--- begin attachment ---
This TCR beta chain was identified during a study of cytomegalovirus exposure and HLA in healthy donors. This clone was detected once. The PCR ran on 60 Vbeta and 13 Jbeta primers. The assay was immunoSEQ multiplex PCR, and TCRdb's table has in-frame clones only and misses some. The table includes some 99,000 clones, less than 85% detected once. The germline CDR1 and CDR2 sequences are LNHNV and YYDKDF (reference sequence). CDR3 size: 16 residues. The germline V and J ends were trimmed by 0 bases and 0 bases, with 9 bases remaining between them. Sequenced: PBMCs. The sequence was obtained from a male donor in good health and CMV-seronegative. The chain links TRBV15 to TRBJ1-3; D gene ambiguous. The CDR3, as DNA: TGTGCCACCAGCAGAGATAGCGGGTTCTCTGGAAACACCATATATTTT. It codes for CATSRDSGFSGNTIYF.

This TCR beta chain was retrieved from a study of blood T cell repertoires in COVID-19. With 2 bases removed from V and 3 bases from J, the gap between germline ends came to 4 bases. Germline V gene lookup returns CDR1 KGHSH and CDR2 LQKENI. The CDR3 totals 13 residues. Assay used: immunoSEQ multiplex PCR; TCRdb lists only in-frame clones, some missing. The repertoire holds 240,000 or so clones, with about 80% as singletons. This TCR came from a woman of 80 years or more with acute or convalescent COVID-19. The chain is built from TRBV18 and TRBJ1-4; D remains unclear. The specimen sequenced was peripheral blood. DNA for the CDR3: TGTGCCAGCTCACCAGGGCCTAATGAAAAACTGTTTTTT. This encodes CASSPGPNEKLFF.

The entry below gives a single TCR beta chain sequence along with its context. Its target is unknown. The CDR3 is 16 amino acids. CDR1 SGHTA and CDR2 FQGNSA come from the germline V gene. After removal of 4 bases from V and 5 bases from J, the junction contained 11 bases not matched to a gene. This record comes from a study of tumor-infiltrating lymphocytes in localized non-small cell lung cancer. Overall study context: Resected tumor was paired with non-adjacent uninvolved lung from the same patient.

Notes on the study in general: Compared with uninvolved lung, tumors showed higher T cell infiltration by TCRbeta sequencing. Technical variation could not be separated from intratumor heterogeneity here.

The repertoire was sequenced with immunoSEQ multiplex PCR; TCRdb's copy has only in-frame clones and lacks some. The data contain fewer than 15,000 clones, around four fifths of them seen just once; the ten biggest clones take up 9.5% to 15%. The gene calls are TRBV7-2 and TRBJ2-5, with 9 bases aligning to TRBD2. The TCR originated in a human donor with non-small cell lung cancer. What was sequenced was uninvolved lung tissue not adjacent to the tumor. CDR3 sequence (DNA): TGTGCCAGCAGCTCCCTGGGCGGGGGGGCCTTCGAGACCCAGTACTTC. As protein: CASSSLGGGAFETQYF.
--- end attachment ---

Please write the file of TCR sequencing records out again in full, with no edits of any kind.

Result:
This TCR beta chain was identified during a study of cytomegalovirus exposure and HLA in healthy donors. This clone was detected once. The PCR ran on 60 Vbeta and 13 Jbeta primers. The assay was immunoSEQ multiplex PCR, and TCRdb's table has in-frame clones only and misses some. The table includes some 99,000 clones, less than 85% detected once. The germline CDR1 and CDR2 sequences are LNHNV and YYDKDF (reference sequence). CDR3 size: 16 residues. The germline V and J ends were trimmed by 0 bases and 0 bases, with 9 bases remaining between them. Sequenced: PBMCs. The sequence was obtained from a male donor in good health and CMV-seronegative. The chain links TRBV15 to TRBJ1-3; D gene ambiguous. The CDR3, as DNA: TGTGCCACCAGCAGAGATAGCGGGTTCTCTGGAAACACCATATATTTT. It codes for CATSRDSGFSGNTIYF.

This TCR beta chain was retrieved from a study of blood T cell repertoires in COVID-19. With 2 bases removed from V and 3 bases from J, the gap between germline ends came to 4 bases. Germline V gene lookup returns CDR1 KGHSH and CDR2 LQKENI. The CDR3 totals 13 residues. Assay used: immunoSEQ multiplex PCR; TCRdb lists only in-frame clones, some missing. The repertoire holds 240,000 or so clones, with about 80% as singletons. This TCR came from a woman of 80 years or more with acute or convalescent COVID-19. The chain is built from TRBV18 and TRBJ1-4; D remains unclear. The specimen sequenced was peripheral blood. DNA for the CDR3: TGTGCCAGCTCACCAGGGCCTAATGAAAAACTGTTTTTT. This encodes CASSPGPNEKLFF.

The entry below gives a single TCR beta chain sequence along with its context. Its target is unknown. The CDR3 is 16 amino acids. CDR1 SGHTA and CDR2 FQGNSA come from the germline V gene. After removal of 4 bases from V and 5 bases from J, the junction contained 11 bases not matched to a gene. This record comes from a study of tumor-infiltrating lymphocytes in localized non-small cell lung cancer. Overall study context: Resected tumor was paired with non-adjacent uninvolved lung from the same patient.

Notes on the study in general: Compared with uninvolved lung, tumors showed higher T cell infiltration by TCRbeta sequencing. Technical variation could not be separated from intratumor heterogeneity here.

The repertoire was sequenced with immunoSEQ multiplex PCR; TCRdb's copy has only in-frame clones and lacks some. The data contain fewer than 15,000 clones, around four fifths of them seen just once; the ten biggest clones take up 9.5% to 15%. The gene calls are TRBV7-2 and TRBJ2-5, with 9 bases aligning to TRBD2. The TCR originated in a human donor with non-small cell lung cancer. What was sequenced was uninvolved lung tissue not adjacent to the tumor. CDR3 sequence (DNA): TGTGCCAGCAGCTCCCTGGGCGGGGGGGCCTTCGAGACCCAGTACTTC. As protein: CASSSLGGGAFETQYF.